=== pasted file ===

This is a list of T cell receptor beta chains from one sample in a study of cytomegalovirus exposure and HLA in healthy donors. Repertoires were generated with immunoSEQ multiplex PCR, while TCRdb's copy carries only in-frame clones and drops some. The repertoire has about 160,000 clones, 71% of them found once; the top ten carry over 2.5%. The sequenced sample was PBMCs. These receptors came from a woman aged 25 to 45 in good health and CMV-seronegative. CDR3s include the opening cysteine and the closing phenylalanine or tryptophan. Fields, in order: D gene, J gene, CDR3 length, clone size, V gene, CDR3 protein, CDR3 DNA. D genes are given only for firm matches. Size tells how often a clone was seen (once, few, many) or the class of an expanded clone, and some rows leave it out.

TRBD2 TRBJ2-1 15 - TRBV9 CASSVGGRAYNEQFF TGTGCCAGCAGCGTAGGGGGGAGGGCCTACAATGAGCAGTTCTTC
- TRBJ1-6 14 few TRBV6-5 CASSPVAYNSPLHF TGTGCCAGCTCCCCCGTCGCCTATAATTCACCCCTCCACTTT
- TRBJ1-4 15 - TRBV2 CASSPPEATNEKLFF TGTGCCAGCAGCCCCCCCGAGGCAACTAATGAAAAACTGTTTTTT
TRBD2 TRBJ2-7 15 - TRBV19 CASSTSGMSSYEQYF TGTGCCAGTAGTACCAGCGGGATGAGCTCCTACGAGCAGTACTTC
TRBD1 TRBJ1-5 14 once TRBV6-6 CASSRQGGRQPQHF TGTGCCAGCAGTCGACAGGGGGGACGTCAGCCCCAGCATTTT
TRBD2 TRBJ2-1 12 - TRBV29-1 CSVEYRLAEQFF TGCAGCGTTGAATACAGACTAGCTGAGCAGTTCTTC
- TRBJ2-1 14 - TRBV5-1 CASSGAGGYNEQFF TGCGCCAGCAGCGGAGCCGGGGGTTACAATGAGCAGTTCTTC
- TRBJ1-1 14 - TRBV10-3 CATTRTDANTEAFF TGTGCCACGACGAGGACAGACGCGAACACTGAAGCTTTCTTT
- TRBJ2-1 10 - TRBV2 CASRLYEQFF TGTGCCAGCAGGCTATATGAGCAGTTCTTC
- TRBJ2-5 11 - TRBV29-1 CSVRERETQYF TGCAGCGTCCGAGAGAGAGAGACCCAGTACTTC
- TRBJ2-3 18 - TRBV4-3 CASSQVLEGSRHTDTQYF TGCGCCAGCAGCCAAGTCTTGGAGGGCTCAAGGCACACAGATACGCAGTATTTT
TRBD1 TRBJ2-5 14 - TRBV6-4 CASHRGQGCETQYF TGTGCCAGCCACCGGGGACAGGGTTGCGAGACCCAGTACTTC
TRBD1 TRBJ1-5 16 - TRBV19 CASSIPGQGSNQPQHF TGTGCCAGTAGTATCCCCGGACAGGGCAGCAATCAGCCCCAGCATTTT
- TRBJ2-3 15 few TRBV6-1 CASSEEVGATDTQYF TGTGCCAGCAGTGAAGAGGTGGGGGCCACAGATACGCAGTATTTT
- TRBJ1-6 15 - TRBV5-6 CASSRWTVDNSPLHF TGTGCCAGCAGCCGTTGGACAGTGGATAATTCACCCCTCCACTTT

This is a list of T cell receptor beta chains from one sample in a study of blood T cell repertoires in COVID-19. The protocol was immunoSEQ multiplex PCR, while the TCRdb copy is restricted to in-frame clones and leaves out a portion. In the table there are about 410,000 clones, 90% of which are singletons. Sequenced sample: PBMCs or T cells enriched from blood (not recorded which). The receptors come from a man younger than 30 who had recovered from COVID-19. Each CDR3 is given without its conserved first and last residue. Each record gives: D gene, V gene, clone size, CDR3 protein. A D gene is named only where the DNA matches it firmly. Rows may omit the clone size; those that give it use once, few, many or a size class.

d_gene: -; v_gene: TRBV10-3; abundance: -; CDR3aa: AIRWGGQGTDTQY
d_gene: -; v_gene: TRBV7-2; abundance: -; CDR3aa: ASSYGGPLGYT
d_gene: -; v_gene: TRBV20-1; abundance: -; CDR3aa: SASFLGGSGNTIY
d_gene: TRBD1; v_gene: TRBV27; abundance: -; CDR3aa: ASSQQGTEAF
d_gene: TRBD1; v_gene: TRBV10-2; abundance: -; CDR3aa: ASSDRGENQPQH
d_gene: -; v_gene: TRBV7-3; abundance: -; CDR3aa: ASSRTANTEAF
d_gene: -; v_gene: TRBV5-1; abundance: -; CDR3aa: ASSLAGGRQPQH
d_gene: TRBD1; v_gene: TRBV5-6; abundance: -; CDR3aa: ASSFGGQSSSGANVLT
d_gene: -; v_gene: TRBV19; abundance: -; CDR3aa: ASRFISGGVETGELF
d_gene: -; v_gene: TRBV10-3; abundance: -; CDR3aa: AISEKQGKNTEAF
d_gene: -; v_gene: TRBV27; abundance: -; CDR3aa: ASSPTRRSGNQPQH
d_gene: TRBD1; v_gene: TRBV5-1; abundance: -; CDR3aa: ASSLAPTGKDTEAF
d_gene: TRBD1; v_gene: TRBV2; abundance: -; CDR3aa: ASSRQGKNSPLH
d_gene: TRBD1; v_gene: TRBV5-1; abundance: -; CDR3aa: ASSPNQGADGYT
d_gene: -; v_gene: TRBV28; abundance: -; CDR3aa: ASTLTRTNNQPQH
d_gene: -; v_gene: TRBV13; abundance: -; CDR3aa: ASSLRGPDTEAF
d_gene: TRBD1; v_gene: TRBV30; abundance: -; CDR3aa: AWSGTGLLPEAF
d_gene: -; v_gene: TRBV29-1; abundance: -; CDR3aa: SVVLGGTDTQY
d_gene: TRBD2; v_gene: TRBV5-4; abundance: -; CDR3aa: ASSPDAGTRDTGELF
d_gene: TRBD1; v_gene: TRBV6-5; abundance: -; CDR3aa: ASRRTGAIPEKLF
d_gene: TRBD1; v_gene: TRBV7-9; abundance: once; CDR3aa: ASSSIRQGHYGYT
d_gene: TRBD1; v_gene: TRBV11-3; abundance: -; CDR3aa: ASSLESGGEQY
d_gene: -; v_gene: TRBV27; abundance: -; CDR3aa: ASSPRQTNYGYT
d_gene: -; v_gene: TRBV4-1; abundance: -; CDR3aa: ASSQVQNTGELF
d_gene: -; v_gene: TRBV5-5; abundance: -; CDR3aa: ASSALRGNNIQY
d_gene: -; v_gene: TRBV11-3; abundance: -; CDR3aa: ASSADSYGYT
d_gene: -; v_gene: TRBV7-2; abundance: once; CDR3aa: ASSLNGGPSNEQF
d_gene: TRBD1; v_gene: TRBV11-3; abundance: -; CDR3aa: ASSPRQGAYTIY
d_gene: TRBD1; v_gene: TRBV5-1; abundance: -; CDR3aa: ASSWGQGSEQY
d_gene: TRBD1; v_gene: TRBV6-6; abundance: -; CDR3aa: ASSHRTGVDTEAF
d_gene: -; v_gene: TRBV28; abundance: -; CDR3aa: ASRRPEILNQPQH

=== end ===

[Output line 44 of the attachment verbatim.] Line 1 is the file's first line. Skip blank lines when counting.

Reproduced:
d_gene: -; v_gene: TRBV7-2; abundance: once; CDR3aa: ASSLNGGPSNEQF